CLAYSBURG - Decked out in Bulldogs basketball gear Wednesday night, Claysburg-Kimmel School Board President Jeff Dugan handed each member of the boys' basketball team a certificate of appreciation for a season well done.
Not mentioned was Josh Klausman, the coach who led the team this year to their first winning season in four decades. Klausman, whose unexpected resignation the board approved Wednesday, is now caught up in accusations of missing booster club money and a mysterious district investigation.
"It's all speculation," Klausman, a former district athletic director, said in a phone interview after the meeting. Asked if there was any truth to the rumors, he said: "Absolutely not."
Superintendent Royce Boyd and school board members spoke only vaguely on the issue, citing restrictions on public comment regarding personnel matters. But parents and a basketball player were more vocal Wednesday, calling on the board to address rumors of financial impropriety and calling for an audit of the now-dissolved booster club's finances.
"We had some funds that were raised. My question is: Why didn't they get to the kids?" Rich Gergely, father of player Brandon Gergely, asked the board.
While Boyd and the board refused to offer specific dates and amounts, they acknowledged that the booster club had at some point owed an unpaid bill for team equipment. Klausman has since paid the bill himself, they said.
"We can and will and have done an internal investigation," Boyd said after the meeting, refusing to say when the investigation began or how long the district knew of the supposed missing funds. Police have not been involved, she said, and thanks to a lack of financial records, it's not even certain money was missing.
"How come all the other teams got sweatshirts and warm-ups, and we didn't get anything?" sophomore player Luke Eberhart asked to a round of applause.
Klausman offered a more mundane reason for the nonpayment for the team gear: He bought equipment from Lasser's Shoe Fly in Altoona during the 2012-2013 season, but didn't make the payment until this season, he said.
The team boosters didn't raise enough money to buy a fresh round of sweatshirts and warm-up jackets this year, he said, which explains the lack of recent purchases.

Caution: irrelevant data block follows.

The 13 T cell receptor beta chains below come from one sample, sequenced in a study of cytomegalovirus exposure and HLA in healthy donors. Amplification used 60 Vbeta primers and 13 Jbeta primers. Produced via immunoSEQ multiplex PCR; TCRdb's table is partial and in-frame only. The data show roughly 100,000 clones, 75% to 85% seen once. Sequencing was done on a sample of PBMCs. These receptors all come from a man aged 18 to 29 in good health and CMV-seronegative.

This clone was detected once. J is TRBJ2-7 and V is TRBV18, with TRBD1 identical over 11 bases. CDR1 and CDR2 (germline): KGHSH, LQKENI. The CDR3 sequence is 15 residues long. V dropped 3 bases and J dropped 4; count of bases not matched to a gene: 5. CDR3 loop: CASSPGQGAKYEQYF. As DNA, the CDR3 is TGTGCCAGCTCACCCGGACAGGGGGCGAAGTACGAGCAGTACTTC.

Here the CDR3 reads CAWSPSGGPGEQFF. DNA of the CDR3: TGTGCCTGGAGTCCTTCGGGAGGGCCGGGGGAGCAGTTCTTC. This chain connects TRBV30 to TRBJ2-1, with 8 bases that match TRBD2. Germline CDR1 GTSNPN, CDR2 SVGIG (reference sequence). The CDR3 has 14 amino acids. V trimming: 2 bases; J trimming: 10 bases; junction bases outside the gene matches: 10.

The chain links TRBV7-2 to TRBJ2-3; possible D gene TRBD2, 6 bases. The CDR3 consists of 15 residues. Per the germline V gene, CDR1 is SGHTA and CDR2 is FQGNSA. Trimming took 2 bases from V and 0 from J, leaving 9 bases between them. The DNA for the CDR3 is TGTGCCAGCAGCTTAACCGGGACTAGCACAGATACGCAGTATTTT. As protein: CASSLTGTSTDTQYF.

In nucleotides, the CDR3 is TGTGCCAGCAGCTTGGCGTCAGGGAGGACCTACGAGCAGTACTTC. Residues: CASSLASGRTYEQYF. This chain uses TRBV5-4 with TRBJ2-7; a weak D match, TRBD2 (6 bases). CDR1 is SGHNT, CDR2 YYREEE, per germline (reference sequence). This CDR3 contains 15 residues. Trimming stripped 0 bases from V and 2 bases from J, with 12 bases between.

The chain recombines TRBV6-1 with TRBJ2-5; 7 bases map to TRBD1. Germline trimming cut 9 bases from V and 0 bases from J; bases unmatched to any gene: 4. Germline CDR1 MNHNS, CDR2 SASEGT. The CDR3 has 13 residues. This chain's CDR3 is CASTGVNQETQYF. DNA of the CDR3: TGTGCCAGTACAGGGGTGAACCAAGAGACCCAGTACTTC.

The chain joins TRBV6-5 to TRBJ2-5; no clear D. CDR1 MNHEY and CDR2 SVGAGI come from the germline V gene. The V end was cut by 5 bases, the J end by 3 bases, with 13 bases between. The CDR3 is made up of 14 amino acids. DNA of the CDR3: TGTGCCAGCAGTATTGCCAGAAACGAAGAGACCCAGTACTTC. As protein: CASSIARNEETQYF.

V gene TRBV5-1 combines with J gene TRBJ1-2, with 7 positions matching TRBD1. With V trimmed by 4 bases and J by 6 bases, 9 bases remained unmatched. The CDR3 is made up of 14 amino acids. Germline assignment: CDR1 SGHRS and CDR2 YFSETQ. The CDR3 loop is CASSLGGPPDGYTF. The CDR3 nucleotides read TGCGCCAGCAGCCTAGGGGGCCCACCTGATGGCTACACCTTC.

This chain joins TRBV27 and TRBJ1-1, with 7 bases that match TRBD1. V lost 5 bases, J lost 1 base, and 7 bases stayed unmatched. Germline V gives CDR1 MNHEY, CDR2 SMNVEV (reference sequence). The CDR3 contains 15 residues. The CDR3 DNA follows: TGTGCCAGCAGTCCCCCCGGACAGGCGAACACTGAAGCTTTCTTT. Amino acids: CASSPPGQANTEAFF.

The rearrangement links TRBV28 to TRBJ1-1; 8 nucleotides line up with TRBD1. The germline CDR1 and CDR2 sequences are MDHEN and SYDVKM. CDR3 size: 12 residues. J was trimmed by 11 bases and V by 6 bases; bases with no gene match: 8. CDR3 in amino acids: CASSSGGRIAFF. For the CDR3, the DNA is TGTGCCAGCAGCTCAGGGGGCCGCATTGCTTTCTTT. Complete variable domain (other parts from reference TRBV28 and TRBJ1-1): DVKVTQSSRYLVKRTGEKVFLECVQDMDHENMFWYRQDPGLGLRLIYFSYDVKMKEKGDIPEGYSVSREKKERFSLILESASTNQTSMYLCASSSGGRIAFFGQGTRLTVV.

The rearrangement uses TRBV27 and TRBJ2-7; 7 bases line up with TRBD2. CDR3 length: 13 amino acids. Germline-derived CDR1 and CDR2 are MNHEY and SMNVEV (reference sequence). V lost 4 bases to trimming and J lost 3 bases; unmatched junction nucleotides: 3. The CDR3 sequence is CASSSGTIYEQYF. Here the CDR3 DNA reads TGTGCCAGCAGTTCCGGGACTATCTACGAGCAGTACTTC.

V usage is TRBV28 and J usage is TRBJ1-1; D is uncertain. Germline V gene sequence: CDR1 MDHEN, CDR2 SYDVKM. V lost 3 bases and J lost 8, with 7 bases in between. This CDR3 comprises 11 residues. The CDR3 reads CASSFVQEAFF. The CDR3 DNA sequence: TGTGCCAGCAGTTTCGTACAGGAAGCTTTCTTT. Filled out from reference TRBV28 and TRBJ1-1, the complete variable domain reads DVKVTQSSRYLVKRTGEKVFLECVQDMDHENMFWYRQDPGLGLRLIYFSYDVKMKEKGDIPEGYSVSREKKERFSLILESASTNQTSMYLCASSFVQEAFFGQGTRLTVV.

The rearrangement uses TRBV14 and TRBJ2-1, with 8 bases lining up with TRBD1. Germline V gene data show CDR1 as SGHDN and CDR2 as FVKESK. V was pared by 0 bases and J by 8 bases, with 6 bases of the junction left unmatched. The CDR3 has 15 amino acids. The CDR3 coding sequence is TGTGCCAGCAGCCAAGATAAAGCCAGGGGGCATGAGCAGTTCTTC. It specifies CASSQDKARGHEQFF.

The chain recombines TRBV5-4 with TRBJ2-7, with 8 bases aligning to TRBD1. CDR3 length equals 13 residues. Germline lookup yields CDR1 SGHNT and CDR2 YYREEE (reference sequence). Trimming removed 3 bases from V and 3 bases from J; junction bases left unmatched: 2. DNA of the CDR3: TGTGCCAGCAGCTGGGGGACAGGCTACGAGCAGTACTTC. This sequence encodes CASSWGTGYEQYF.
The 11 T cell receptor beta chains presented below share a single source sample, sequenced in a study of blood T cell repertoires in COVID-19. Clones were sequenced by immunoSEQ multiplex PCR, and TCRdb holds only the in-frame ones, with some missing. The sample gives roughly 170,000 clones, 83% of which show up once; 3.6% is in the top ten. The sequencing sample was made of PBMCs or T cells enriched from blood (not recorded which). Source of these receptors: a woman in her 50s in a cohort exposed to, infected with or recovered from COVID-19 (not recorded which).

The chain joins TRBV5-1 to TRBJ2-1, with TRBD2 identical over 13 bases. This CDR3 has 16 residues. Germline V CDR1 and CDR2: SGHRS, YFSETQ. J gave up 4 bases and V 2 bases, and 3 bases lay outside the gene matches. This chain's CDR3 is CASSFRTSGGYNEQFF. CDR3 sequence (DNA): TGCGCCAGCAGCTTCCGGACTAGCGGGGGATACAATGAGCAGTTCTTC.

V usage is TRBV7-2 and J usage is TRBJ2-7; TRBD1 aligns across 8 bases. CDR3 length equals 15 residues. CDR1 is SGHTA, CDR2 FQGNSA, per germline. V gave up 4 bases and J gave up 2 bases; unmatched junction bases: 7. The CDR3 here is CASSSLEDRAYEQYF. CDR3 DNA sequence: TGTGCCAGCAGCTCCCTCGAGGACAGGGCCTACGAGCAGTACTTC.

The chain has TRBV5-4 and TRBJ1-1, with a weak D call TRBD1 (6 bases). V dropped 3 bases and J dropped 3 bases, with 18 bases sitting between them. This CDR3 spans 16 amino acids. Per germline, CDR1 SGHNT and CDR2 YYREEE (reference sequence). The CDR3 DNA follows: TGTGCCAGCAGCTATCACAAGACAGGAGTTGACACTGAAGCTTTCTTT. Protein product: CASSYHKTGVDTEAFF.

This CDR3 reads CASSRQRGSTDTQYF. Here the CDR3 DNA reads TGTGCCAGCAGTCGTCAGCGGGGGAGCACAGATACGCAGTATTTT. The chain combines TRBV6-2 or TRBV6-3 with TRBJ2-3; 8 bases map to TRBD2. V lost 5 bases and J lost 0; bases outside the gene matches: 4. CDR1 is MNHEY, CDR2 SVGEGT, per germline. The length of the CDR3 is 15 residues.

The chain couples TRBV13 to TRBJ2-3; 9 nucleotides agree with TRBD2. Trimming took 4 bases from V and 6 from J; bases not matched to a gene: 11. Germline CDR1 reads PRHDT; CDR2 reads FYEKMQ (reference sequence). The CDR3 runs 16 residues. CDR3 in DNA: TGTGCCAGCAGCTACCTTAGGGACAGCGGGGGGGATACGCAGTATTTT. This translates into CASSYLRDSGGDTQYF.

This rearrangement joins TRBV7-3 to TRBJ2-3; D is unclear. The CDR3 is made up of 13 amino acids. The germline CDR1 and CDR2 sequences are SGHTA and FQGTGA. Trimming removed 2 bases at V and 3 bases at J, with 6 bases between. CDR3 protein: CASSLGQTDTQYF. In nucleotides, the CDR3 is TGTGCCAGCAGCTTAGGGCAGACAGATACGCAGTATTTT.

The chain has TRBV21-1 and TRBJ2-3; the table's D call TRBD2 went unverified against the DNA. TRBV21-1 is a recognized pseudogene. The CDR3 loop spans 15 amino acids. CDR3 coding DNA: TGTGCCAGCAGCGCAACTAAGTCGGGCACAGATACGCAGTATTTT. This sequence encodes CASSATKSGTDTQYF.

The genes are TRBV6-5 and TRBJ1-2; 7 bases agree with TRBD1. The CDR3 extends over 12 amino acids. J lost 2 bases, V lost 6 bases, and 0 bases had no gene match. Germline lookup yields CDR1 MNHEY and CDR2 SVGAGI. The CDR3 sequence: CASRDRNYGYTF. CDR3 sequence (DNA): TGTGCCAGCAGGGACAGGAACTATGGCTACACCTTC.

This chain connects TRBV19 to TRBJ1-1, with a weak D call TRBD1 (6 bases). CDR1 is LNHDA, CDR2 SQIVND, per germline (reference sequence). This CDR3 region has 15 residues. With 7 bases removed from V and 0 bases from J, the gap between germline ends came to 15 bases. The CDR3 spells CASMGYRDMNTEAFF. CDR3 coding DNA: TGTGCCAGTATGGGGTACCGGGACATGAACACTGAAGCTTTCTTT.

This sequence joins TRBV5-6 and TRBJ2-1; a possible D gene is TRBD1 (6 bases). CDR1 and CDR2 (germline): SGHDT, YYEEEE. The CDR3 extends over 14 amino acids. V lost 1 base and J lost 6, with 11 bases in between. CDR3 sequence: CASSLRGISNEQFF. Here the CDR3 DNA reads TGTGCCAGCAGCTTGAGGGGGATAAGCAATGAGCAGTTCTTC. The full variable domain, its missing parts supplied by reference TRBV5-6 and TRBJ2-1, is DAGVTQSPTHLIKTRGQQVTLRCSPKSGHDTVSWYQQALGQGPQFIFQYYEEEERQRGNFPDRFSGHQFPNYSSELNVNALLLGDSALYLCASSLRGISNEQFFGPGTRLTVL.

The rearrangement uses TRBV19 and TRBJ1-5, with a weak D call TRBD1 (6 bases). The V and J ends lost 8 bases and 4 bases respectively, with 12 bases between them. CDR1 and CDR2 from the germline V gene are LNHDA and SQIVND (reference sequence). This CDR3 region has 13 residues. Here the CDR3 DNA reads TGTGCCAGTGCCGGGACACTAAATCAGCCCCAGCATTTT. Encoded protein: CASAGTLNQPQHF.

Klausman operated essentially as the sole caretaker of the booster fund, Boyd said, so remaining money has since been merged into a student activity fund as the district awaits a new coach and new booster club heads.
Boyd said the district has a relatively vague policy regarding booster funds -one no club has followed for years. The board will review a proposed new policy, with oversight requirements and two leaders for each club, next month, Solicitor Brendan Moran and board members noted.
"The bottom line is, it's internal, it's personal," Boyd said. "Was money stolen? We can't say for certain. There's no record."
Some of the dozens in the crowd disagreed, demanding specific answers on the supposedly vanished money.
The crowd applauded further when three board members voted against accepting Klausman's resignation, a vote that ended with a 5-3 approval.
An hour after the meeting, Klausman said he wasn't aware his resignation would be discussed Wednesday - he wished someone had told him in advance, so he could speak on his own behalf, he said. While rumors suggest he left in the wake of the district investigation, Klausman said he decided to leave the job as he and his wife began raising a child.
"This [the allegations] certainly had nothing to do with it," he said.
Before and after the meeting, some on the board said they wanted to see the issue - and the board's prior knowledge - looked into further.
"I'm proud of our young kids. I can't talk about it," member Joe Musselman said. "I say this: I wish I could."
Mirror Staff Writer Ryan Brown is at 946-7457.